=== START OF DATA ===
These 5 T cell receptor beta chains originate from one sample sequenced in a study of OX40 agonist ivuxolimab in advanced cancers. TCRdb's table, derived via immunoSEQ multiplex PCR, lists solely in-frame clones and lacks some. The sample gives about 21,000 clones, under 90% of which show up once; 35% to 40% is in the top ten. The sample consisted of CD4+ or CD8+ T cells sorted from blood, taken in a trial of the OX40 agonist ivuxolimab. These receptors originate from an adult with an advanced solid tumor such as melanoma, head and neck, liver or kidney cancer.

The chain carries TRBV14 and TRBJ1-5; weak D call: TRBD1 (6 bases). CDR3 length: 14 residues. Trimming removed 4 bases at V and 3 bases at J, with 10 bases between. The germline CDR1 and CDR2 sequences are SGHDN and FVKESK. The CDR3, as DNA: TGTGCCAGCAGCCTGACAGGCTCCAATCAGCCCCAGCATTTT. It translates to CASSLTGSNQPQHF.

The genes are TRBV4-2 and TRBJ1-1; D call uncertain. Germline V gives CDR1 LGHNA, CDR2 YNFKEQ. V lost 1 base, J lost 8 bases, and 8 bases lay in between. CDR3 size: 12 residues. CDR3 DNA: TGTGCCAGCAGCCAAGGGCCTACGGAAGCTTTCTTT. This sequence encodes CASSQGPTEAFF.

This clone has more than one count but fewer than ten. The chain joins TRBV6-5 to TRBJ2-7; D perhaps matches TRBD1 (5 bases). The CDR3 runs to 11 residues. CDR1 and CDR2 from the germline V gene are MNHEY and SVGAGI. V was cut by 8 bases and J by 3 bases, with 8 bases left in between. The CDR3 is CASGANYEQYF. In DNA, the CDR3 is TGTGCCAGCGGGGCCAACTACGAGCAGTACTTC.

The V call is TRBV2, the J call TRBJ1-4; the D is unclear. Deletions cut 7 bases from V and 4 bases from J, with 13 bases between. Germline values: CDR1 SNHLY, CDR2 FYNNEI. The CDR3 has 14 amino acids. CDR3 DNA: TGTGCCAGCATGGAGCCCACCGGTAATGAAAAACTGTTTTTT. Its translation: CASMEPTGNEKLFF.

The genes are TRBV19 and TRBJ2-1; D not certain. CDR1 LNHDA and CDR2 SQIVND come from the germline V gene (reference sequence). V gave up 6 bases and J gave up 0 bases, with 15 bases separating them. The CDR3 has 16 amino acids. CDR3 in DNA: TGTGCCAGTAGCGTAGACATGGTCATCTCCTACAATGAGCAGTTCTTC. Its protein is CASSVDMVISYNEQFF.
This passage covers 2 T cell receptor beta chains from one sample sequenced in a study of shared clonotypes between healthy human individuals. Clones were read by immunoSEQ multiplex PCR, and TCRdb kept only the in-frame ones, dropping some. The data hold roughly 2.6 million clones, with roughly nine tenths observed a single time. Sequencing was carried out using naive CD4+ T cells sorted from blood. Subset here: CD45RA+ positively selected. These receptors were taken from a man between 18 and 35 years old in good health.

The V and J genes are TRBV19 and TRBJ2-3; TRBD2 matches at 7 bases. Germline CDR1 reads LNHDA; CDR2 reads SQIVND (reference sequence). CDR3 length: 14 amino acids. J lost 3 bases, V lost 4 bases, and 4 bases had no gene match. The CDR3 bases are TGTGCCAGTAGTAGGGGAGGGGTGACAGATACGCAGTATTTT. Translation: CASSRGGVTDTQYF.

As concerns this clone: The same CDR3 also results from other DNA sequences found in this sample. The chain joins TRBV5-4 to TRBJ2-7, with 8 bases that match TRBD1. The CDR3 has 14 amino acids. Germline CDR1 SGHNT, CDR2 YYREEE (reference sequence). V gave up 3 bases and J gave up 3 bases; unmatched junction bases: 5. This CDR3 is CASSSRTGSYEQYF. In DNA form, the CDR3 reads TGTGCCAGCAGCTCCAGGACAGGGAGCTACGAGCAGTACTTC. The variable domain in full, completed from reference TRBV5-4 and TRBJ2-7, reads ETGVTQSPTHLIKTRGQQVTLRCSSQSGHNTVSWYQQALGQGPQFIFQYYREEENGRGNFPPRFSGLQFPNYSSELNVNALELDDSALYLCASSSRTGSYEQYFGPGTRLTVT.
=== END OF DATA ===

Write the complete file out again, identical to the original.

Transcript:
These 5 T cell receptor beta chains originate from one sample sequenced in a study of OX40 agonist ivuxolimab in advanced cancers. TCRdb's table, derived via immunoSEQ multiplex PCR, lists solely in-frame clones and lacks some. The sample gives about 21,000 clones, under 90% of which show up once; 35% to 40% is in the top ten. The sample consisted of CD4+ or CD8+ T cells sorted from blood, taken in a trial of the OX40 agonist ivuxolimab. These receptors originate from an adult with an advanced solid tumor such as melanoma, head and neck, liver or kidney cancer.

The chain carries TRBV14 and TRBJ1-5; weak D call: TRBD1 (6 bases). CDR3 length: 14 residues. Trimming removed 4 bases at V and 3 bases at J, with 10 bases between. The germline CDR1 and CDR2 sequences are SGHDN and FVKESK. The CDR3, as DNA: TGTGCCAGCAGCCTGACAGGCTCCAATCAGCCCCAGCATTTT. It translates to CASSLTGSNQPQHF.

The genes are TRBV4-2 and TRBJ1-1; D call uncertain. Germline V gives CDR1 LGHNA, CDR2 YNFKEQ. V lost 1 base, J lost 8 bases, and 8 bases lay in between. CDR3 size: 12 residues. CDR3 DNA: TGTGCCAGCAGCCAAGGGCCTACGGAAGCTTTCTTT. This sequence encodes CASSQGPTEAFF.

This clone has more than one count but fewer than ten. The chain joins TRBV6-5 to TRBJ2-7; D perhaps matches TRBD1 (5 bases). The CDR3 runs to 11 residues. CDR1 and CDR2 from the germline V gene are MNHEY and SVGAGI. V was cut by 8 bases and J by 3 bases, with 8 bases left in between. The CDR3 is CASGANYEQYF. In DNA, the CDR3 is TGTGCCAGCGGGGCCAACTACGAGCAGTACTTC.

The V call is TRBV2, the J call TRBJ1-4; the D is unclear. Deletions cut 7 bases from V and 4 bases from J, with 13 bases between. Germline values: CDR1 SNHLY, CDR2 FYNNEI. The CDR3 has 14 amino acids. CDR3 DNA: TGTGCCAGCATGGAGCCCACCGGTAATGAAAAACTGTTTTTT. Its translation: CASMEPTGNEKLFF.

The genes are TRBV19 and TRBJ2-1; D not certain. CDR1 LNHDA and CDR2 SQIVND come from the germline V gene (reference sequence). V gave up 6 bases and J gave up 0 bases, with 15 bases separating them. The CDR3 has 16 amino acids. CDR3 in DNA: TGTGCCAGTAGCGTAGACATGGTCATCTCCTACAATGAGCAGTTCTTC. Its protein is CASSVDMVISYNEQFF.
This passage covers 2 T cell receptor beta chains from one sample sequenced in a study of shared clonotypes between healthy human individuals. Clones were read by immunoSEQ multiplex PCR, and TCRdb kept only the in-frame ones, dropping some. The data hold roughly 2.6 million clones, with roughly nine tenths observed a single time. Sequencing was carried out using naive CD4+ T cells sorted from blood. Subset here: CD45RA+ positively selected. These receptors were taken from a man between 18 and 35 years old in good health.

The V and J genes are TRBV19 and TRBJ2-3; TRBD2 matches at 7 bases. Germline CDR1 reads LNHDA; CDR2 reads SQIVND (reference sequence). CDR3 length: 14 amino acids. J lost 3 bases, V lost 4 bases, and 4 bases had no gene match. The CDR3 bases are TGTGCCAGTAGTAGGGGAGGGGTGACAGATACGCAGTATTTT. Translation: CASSRGGVTDTQYF.

As concerns this clone: The same CDR3 also results from other DNA sequences found in this sample. The chain joins TRBV5-4 to TRBJ2-7, with 8 bases that match TRBD1. The CDR3 has 14 amino acids. Germline CDR1 SGHNT, CDR2 YYREEE (reference sequence). V gave up 3 bases and J gave up 3 bases; unmatched junction bases: 5. This CDR3 is CASSSRTGSYEQYF. In DNA form, the CDR3 reads TGTGCCAGCAGCTCCAGGACAGGGAGCTACGAGCAGTACTTC. The variable domain in full, completed from reference TRBV5-4 and TRBJ2-7, reads ETGVTQSPTHLIKTRGQQVTLRCSSQSGHNTVSWYQQALGQGPQFIFQYYREEENGRGNFPPRFSGLQFPNYSSELNVNALELDDSALYLCASSSRTGSYEQYFGPGTRLTVT.